The commercial use expansion, Nevrivy said, may affect the speed of bringing generic drugs to market, as drugmakers ponder how similarly to design their medicines to the patents of first-in-class drugs, then surmount the patent thickets created by first-in-class developers to discourage rivals: “It could be hard, forcing them in some cases to not be bioequivalent anymore.”
Despite the expanded commercial use provision, Nevrivy noted that the one-year period in the U.S. is a narrower grant of prior user rights than those in many other nations, which allow for demonstration of commercial use as of the date of a patent filing.
The commercial-use infringement defense applies where such commercial use occurred at least one year before the earlier of either the filing date or the date it was disclosed to the public, qualifying for a prior-art exception.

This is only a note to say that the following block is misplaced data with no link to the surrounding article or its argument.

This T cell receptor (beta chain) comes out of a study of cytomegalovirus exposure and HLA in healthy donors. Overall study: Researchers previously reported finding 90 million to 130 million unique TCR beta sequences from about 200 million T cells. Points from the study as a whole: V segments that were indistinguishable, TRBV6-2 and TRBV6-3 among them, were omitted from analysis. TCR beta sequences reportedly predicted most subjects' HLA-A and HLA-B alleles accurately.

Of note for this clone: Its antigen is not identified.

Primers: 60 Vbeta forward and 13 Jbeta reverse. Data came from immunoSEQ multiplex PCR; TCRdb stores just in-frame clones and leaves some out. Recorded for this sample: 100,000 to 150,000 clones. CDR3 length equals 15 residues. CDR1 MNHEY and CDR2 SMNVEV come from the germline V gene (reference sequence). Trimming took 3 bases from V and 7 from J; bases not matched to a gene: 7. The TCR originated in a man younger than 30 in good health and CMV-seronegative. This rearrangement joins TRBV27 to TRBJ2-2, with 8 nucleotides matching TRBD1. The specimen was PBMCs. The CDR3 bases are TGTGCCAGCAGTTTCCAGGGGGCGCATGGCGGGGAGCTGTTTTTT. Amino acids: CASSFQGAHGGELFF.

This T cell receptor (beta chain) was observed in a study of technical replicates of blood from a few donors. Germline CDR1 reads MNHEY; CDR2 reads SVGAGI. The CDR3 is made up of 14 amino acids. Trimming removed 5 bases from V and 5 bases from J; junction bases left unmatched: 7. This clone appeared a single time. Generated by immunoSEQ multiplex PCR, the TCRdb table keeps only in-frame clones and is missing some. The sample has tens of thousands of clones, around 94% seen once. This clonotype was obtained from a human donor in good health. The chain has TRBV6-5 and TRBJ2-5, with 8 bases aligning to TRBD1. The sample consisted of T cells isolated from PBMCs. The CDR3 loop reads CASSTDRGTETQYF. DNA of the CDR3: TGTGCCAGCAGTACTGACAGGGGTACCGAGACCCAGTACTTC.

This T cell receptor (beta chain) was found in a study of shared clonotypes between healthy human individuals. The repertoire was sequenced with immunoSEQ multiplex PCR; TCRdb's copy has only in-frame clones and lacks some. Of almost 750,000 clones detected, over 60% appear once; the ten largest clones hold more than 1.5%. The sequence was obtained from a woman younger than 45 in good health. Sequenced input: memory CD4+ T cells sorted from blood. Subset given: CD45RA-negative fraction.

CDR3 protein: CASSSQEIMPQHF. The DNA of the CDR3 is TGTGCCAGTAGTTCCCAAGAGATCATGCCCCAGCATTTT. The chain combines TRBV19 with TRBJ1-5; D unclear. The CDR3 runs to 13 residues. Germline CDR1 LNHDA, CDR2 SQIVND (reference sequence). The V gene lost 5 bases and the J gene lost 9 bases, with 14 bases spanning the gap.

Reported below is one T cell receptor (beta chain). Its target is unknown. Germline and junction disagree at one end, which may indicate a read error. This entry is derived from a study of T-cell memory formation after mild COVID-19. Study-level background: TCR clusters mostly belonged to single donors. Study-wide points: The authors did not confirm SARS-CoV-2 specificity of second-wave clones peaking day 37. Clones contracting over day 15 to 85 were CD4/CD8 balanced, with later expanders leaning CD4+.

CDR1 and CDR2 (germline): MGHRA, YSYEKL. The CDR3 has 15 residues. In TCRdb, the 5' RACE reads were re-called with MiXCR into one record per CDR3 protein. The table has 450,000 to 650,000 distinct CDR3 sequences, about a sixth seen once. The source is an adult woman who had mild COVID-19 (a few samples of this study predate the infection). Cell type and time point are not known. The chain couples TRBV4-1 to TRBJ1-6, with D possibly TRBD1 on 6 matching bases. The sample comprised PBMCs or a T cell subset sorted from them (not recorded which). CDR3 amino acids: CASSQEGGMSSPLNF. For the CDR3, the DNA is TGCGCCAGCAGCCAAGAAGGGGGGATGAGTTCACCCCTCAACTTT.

That language raises the possibility of applicants commercially practicing secret processes for more than a year before a patent is filed. If courts hold to that interpretation, drug developers could make and patent the compound, keep the method of making it a trade secret, then patent the process a decade later when the compound’s product patent expires.
First Inventor to File
Ron D. Katznelson, Ph.D., president of Bi-Level Technologies, contends that by adopting first-inventor-to-file, the U.S. walked away from a successful system that equitably determined the first to conceive inventions as long as conception was followed up by reduction of the invention to practice during a “grace” period.
America Invents Act retains a one-year grace period but narrows it to prefiling “disclosures” by the inventor, derived from the inventor, or after the inventor had already publicly disclosed as well as disclosures appearing in applications and patents. Since “disclosure” is undefined, it remains to be interpreted whether the grace applies to all prior art including “on-sale” activity.